Legionella and the prevention of legionellosis
This book provides a comprehensive overview of the sources, ecology and laboratory identification of Legionella. It provides guidance on assessment and management of risks associated with potentially hazardous environments, such as cooling towers, pools and spa baths. The document also identifies necessary measures to prevent, or adequately control, the risk of exposure to Legionella bacteria for each particular environment. Outbreaks of legionellosis generally cause a high level of morbidity and mortality in the people exposed; therefore, the suspicion of an outbreak warrants immediate action. This publication reviews policies and practice for outbreak management and the institutional roles and responsibilities of an outbreak control team.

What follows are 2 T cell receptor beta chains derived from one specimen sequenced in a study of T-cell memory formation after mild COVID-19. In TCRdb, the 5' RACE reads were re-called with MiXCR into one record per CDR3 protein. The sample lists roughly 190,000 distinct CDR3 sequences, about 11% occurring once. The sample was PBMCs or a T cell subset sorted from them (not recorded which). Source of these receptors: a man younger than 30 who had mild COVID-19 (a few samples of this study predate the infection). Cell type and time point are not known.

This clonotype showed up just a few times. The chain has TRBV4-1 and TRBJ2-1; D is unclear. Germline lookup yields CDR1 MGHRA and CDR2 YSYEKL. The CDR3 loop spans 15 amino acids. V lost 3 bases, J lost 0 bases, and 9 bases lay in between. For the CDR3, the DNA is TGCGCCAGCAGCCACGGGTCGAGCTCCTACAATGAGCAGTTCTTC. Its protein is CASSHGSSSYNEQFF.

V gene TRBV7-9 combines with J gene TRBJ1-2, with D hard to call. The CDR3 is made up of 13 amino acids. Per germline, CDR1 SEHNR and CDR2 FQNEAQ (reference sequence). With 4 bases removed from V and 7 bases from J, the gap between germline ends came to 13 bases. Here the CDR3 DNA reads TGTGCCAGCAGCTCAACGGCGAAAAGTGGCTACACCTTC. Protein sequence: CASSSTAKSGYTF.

Legionellosis is a collection of infections that emerged in the second half of the 20th century, and that are caused by Legionella pneumophila and related Legionella bacteria. The severity of legionellosis varies from mild febrile illness (Pontiac fever) to a potentially fatal form of pneumonia (Legionnaires’ disease) that can affect anyone, but principally affects those who are susceptible due to age, illness, immunosuppression or other risk factors, such as smoking. Water is the major natural reservoir for legionellae, and the bacteria are found worldwide in many different natural and artificial aquatic environments, such as cooling towers; water systems in hotels, homes, ships and factories; respiratory therapy equipment; fountains; misting devices; and spa pools.